The Florida River starts in the pristine waters of the high country of the Weminuche Wilderness, but throughout its nearly 62-mile-long journey to the Animas River, it picks up enough E. coli to exceed state standards.
From 2013 to 2015, the Animas Watershed Partnership tested for sources of bacteria in the Animas and San Juan rivers to pinpoint signs of nutrient contamination.
Part of that study, said Ann Oliver, coordinator of the Animas Watershed Partnership, included samples collected further upstream in the Florida River, a relatively low-flow tributary of the Animas River.
The study found bacteria from animals, such as cattle, goats, elk and deer, in 90 percent of samples, as well as bacteria from humans in 80 percent of samples, in the Animas River and further down in the San Juan River.
And the study showed evidence that the Florida River can contribute as much as a quarter of the E. coli and nutrients that dump into the Animas River about three miles north of the New Mexico-Colorado state line, Oliver said.
As a result, the Animas Watershed Partnership applied for and was awarded funding from the Colorado Department of Public Health and Environment, as well as Colorado Water Conservation Board, Natural Resource Conservation Service and Trout Unlimited, to implement a project aimed at reducing nutrient and sediment loading into the waterways.
“We knew we wanted to focus on the Florida River,” Oliver said “It was a good start to this project.”
The goal, Oliver said, is to install fencing along the river to limit access to livestock, which are partly responsible – along with wildlife – for defecating into waterways and destroying native riparian vegetation.
“Livestock love rivers, and we were able to partner with landowners who were interested in fencing off their corridor,” Oliver said. “If we can get the banks stable and more woody/grass areas within the fenced areas, that can help filter out runoff that’s coming off surrounding pastures.”
The project has effectively cordoned off 2.2 miles of the Florida River to livestock across four private properties – which includes residents Keith Fassbender and Carolyn Watson, as well as the Durango-La Plata County Airport and Durango Commercial Development LLC – where landowners agreed to uphold the arrangement for five years.
Fassbender, who ranched on his property west of the Durango-La Plata County Airport since 1980, said he now leases pasture for 100 or so cattle that have access to the Florida River at certain points, but do not have free range to graze up and down the river corridor.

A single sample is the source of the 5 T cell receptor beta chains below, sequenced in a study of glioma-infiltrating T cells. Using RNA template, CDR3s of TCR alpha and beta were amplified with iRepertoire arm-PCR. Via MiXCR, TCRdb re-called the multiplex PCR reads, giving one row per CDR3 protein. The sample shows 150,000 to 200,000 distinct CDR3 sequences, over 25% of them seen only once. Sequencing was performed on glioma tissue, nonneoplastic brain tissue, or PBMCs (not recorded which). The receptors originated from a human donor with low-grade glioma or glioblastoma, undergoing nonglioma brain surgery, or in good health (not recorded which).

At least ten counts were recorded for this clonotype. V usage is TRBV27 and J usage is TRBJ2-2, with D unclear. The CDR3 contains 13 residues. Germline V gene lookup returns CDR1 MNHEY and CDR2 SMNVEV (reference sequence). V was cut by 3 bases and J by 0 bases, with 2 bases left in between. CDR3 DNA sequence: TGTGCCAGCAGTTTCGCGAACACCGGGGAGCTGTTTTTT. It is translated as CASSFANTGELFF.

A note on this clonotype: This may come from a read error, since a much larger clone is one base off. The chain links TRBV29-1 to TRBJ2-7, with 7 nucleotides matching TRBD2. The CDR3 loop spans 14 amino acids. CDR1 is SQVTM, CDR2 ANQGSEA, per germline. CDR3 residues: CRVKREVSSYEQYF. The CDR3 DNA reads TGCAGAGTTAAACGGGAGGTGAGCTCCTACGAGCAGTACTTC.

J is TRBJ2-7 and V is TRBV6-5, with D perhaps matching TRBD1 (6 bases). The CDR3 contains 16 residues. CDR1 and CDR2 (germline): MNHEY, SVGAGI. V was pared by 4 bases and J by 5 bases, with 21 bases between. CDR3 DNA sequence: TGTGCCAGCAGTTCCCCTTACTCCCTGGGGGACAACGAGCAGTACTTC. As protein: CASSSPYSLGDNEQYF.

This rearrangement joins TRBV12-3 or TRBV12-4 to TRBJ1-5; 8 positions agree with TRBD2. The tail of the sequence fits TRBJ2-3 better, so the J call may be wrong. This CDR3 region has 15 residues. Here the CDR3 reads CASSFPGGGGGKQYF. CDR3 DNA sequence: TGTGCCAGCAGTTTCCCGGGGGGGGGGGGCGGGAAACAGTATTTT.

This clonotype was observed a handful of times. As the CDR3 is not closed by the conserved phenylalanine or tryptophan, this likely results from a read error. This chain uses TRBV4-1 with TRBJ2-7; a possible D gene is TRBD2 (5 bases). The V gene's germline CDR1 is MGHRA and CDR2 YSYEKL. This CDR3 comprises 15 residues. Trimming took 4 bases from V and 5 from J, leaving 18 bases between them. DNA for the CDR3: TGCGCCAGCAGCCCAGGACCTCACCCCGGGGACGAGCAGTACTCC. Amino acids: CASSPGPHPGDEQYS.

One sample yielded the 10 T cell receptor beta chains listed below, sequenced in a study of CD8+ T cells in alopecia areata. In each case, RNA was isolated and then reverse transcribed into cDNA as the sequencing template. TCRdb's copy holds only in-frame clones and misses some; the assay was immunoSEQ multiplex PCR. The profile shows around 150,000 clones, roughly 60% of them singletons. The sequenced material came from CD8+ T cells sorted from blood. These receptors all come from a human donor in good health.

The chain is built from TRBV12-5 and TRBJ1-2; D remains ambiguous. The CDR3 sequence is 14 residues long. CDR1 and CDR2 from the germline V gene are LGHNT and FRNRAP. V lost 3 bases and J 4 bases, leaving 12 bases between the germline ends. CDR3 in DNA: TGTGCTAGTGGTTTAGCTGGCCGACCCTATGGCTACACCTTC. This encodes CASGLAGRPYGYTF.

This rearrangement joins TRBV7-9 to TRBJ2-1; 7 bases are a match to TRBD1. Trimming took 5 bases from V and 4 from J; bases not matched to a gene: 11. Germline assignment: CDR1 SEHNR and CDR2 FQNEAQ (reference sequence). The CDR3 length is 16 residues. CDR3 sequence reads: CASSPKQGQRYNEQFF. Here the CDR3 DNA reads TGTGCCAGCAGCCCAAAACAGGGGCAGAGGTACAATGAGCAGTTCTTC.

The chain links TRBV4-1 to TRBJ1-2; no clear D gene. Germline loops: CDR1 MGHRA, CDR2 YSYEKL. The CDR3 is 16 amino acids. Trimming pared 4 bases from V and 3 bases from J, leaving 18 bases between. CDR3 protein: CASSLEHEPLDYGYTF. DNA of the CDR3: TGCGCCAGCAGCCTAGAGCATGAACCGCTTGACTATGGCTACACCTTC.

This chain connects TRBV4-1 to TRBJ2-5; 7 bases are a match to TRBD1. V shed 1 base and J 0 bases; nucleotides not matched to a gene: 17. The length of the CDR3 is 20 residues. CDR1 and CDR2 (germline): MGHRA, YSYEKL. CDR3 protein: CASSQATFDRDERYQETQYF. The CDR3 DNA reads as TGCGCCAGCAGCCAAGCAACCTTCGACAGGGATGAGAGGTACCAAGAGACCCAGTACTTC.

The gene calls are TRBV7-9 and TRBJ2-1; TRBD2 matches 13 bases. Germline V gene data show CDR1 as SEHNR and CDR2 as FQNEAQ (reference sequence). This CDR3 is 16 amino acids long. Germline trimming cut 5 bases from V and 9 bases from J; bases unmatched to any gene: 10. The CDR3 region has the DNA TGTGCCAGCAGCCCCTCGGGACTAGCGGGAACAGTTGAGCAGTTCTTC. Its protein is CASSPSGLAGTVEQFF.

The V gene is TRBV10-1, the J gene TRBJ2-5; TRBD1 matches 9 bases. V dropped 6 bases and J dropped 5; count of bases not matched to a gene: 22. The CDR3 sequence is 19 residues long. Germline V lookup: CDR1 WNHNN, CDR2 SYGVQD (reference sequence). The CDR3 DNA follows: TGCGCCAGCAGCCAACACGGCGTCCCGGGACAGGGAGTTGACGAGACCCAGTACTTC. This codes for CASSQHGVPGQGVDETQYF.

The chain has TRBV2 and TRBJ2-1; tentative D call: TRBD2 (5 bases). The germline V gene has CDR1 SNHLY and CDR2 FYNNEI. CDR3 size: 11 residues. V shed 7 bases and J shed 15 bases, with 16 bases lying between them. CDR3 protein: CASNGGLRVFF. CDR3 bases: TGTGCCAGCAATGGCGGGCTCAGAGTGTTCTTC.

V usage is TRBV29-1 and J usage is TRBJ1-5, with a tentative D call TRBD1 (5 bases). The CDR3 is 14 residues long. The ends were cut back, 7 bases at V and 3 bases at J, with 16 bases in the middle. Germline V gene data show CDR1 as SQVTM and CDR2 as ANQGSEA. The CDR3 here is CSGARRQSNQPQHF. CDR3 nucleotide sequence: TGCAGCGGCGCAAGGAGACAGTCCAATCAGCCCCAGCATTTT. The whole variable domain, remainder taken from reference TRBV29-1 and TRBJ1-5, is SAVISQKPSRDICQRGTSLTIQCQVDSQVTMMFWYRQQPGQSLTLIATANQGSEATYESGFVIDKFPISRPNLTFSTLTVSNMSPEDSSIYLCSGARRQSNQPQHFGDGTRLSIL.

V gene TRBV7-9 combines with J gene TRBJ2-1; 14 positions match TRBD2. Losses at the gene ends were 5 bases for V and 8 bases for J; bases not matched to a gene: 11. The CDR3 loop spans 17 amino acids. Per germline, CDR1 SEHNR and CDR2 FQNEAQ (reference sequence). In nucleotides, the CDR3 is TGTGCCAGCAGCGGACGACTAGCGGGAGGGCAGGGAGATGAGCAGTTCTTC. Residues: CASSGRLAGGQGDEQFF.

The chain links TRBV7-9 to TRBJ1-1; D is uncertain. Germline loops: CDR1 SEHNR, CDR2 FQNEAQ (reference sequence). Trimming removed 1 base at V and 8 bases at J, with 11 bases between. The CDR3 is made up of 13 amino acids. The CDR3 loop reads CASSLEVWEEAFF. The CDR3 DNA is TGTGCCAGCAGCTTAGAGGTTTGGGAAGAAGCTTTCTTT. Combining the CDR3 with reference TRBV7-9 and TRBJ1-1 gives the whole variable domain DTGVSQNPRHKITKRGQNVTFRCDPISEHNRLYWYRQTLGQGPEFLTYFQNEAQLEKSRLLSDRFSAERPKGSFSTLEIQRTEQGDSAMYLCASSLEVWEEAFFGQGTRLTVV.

“Ranchers and farmers are probably the No. 1 environmentalists because we have to take care of the properties,” Fassbender said. “If we overuse it, we lose production and it’s not beneficial to us. We want to be good stewards.”
Oliver hopes during the five-year period property owners will see the marked improvement of water quality in the Florida River and regeneration of native vegetation along the banks.
“After that five-year period, they could allow livestock back in, but we’re hopeful they’ll continue to value the riparian corridor,” she said. “The maximum benefit for water quality and stream health is to keep livestock out.”
Oliver said monitoring will continue to see the effects of cordoning off portions of the river to livestock. She said already the project has seen native willows regenerate.
The Animas Watershed Partnership has also hosted volunteer days to plant willows along stream banks to help hold the soil and shape of the river, allowing the plants to absorb nutrients and promote a diverse ecosystem. The willows also are effective at absorbing runoff from pastures above the rivers, she said.
Oliver said the group wants to continue to add fencing along the Florida River, where landowners consent, but she realizes the difficulty that poses to local ranchers.
“It’s not a small thing for a landowner to have no access to water,” she said. ”They do have to adjust their operation.”
Barbara Jefferies, a rancher who runs about 65 to 70 cattle on the Florida River, said it wouldn’t be financially possible to block off her cattle from access to the river.
“The reasons you buy these river ranches is to provide water for your livestock,” she said. “If you fence it off, you have defeated your purpose.”
Jefferies, the first female president of the La Plata-Archuleta Cattlemen’s Association, was unsure of the total amount of livestock that rely on the Florida River, but she said on her property, native vegetation thrives.
“We have noticed when big herds of elk come in during the winter, they do destroy the habitat. But ours is very well protected and in good shape,” she said.
For the landowners where fencing off the waterway makes sense, Oliver said the service can be offered at a low cost. She hopes that the Florida River, with little to no recreational fishing to speak of, will one day support trout.